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Why Does Forgiveness Matter?

To understand why forgiveness matters, it is necessary to understand the meaning of love.  The predominant definition of love, the definition that you will find in the dictionary, is something along the lines of, “strong affection for another arising out of kinship or personal ties:  attraction based on sexual desire: affection based on admiration, benevolence, or common interests.”

Except for those who think only in superficial terms and certainly from a Christian perspective, such a definition of love is gravely insufficient.  A more substantial definition that goes beyond appetite, passion and kinship—a love that is more reflective of proper filial and spousal love—is, to will the good of the other for the sake of the other regardless of the cost or reward to one’s self.

This love is the kind of love to which Jesus refers when He teaches that there is no greater commandment:

And there came one of the scribes that had heard them reasoning together, and seeing that he had answered them well, asked him which was the first commandment of all.  And Jesus answered him: The first commandment of all is, Hear, O Israel: the Lord thy God is one God.  And thou shalt love the Lord thy God, with thy whole heart, and with thy whole soul, and with thy whole mind, and with thy whole strength. This is the first commandment.  And the second is like to it: Thou shalt love thy neighbour as thyself. There is no other commandment greater than these (Mark 12:28-31).

So, what does this have to do with forgiveness and what are the implications?  The answer is simple:  If you do not forgive others then you fail to keep the two greatest commandments that Christ gave us.  To love is to forgive and forgiveness is a sign of love not only for the person being forgiven but love of God as well.

Forgiveness is a choice and a sign of love from which it originates.  Therefore, if we choose not to forgive, we choose not to love.  In so doing, in the best-case scenario, we choose our own will instead of the will of God.  In the worst-case scenario, we choose hate.  Choosing our own will or choosing hate is to reject God.  This is why Christ said that to be angry with your brother or to say, “Raca,” (i.e., to hold your brother in contempt) is to place yourself in danger of condemnation.

You have heard that it was said to them of old: Thou shalt not kill. And whosoever shall kill shall be in danger of the judgment.  But I say to you, that whosoever is angry with his brother, shall be in danger of the judgment. And whosoever shall say to his brother, Raca, shall be in danger of the council. And whosoever shall say, Thou Fool, shall be in danger of hell fire (Matthew 5:21-22).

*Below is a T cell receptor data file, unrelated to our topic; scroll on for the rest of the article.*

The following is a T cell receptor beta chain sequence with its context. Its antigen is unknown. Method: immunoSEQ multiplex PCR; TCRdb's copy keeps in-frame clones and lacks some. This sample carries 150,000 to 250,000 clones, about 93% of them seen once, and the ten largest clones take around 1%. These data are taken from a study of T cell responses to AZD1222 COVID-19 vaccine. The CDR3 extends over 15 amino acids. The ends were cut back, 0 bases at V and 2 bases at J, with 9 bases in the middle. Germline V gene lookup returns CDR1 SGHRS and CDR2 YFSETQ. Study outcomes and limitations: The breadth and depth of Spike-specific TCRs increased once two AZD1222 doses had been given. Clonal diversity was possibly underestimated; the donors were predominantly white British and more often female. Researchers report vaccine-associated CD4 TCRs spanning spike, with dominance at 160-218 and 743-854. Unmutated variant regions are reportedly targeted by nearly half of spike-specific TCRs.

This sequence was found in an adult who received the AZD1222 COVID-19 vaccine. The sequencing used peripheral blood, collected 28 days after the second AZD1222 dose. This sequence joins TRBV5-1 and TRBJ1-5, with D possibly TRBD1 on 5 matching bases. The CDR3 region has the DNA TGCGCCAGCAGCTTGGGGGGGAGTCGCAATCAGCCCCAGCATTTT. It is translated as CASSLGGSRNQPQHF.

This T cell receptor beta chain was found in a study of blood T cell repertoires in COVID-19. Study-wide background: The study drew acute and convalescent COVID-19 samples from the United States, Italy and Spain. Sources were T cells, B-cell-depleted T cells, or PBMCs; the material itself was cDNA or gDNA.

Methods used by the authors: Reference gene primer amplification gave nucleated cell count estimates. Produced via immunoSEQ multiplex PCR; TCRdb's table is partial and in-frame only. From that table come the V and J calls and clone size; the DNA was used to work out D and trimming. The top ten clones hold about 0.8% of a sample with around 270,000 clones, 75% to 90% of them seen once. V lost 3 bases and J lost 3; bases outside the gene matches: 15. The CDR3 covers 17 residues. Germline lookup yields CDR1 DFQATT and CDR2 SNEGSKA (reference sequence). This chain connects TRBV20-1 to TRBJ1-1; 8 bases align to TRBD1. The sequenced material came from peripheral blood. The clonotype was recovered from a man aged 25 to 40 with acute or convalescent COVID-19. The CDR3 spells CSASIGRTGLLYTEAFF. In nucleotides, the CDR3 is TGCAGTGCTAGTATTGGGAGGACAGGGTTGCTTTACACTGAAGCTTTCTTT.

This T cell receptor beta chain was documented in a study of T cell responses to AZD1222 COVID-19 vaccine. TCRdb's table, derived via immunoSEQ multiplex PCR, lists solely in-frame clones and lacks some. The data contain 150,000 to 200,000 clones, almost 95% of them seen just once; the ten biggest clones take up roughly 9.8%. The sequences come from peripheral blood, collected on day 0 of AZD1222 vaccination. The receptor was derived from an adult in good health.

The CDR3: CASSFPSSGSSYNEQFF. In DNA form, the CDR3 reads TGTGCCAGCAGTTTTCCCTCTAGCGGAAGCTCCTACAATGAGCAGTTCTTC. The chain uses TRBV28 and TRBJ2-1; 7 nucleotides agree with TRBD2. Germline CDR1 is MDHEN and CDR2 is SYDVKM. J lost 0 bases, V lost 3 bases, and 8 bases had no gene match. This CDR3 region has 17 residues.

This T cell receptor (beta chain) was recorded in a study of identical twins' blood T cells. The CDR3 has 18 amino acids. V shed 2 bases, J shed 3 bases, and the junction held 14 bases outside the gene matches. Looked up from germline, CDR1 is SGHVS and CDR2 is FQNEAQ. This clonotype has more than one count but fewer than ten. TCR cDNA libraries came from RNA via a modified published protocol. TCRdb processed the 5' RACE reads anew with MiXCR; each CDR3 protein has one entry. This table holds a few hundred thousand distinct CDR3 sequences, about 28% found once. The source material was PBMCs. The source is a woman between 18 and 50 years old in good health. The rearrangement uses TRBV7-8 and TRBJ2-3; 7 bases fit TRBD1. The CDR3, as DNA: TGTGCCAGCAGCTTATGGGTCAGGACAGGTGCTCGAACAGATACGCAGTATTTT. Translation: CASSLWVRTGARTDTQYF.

Choosing God’s will—choosing love and forgiveness—is evident in the prayer that Christ taught us.  The common translation of the Our Father or The Lord’s Prayer comes from Matthew 6:9-13 and Luke 11:2-4.

Our Father,
who art in heaven,
hallowed be thy name;
thy kingdom come;
thy will be done
on earth as it is in heaven.
Give us this day our daily bread;
and forgive us our trespasses
as we forgive those who trespass against us;
and lead us not into temptation,
but deliver us from evil.

We should be mindful every time we offer this prayer that we request, “[…] thy will be done.”  God’s will is that we love one another which is synonymous with forgiveness and in offering this prayer we acknowledge that this is what we must do.

Furthermore, we petition God, “[…] forgive us our trespasses as we forgive those who trespass against us”.  If we offer this prayer in blind repetition it is easy to overlook the full meaning of this passage and consider only the request for forgiveness.  This, however, is only half of the equation.  We also must keep in mind what is required of us.

Everyone is familiar with The Golden Rule (i.e., Do unto others as you would have them do unto you.)  A different translation of The Golden Rule is,

And as you would that men should do to you, do you also to them in like manner” (Luke 6:31). 

Similar to this translation of The Golden Rule, we should consider that in praying, “[…] as we forgive those who trespass against us,” we are petitioning the Lord to treat us in like manner as we have treated others.  We are saying, “Forgive me to the same degree that I have forgiven others.”  We are asking not only for His mercy but also for His justice.

The importance of our willingness to forgive—a reflection of our desire to be in communion with the will of God—is emphasized further by the two verses that follow The Lord’s Prayer in Matthew’s Gospel:

For if you will forgive men their offences, your heavenly Father will forgive you also your offences.  But if you will not forgive men, neither will your Father forgive you your offences (Matthew 6:14-15).

Christ’s mandate is clear:  We are to love God with our whole heart, soul, mind and strength and love our neighbor as our self.  Refusal to forgive is a willful rejection of God’s will and thus an act of self-condemnation.  Christ has set the example for us and we must follow:  Love God, love one another and forgive!


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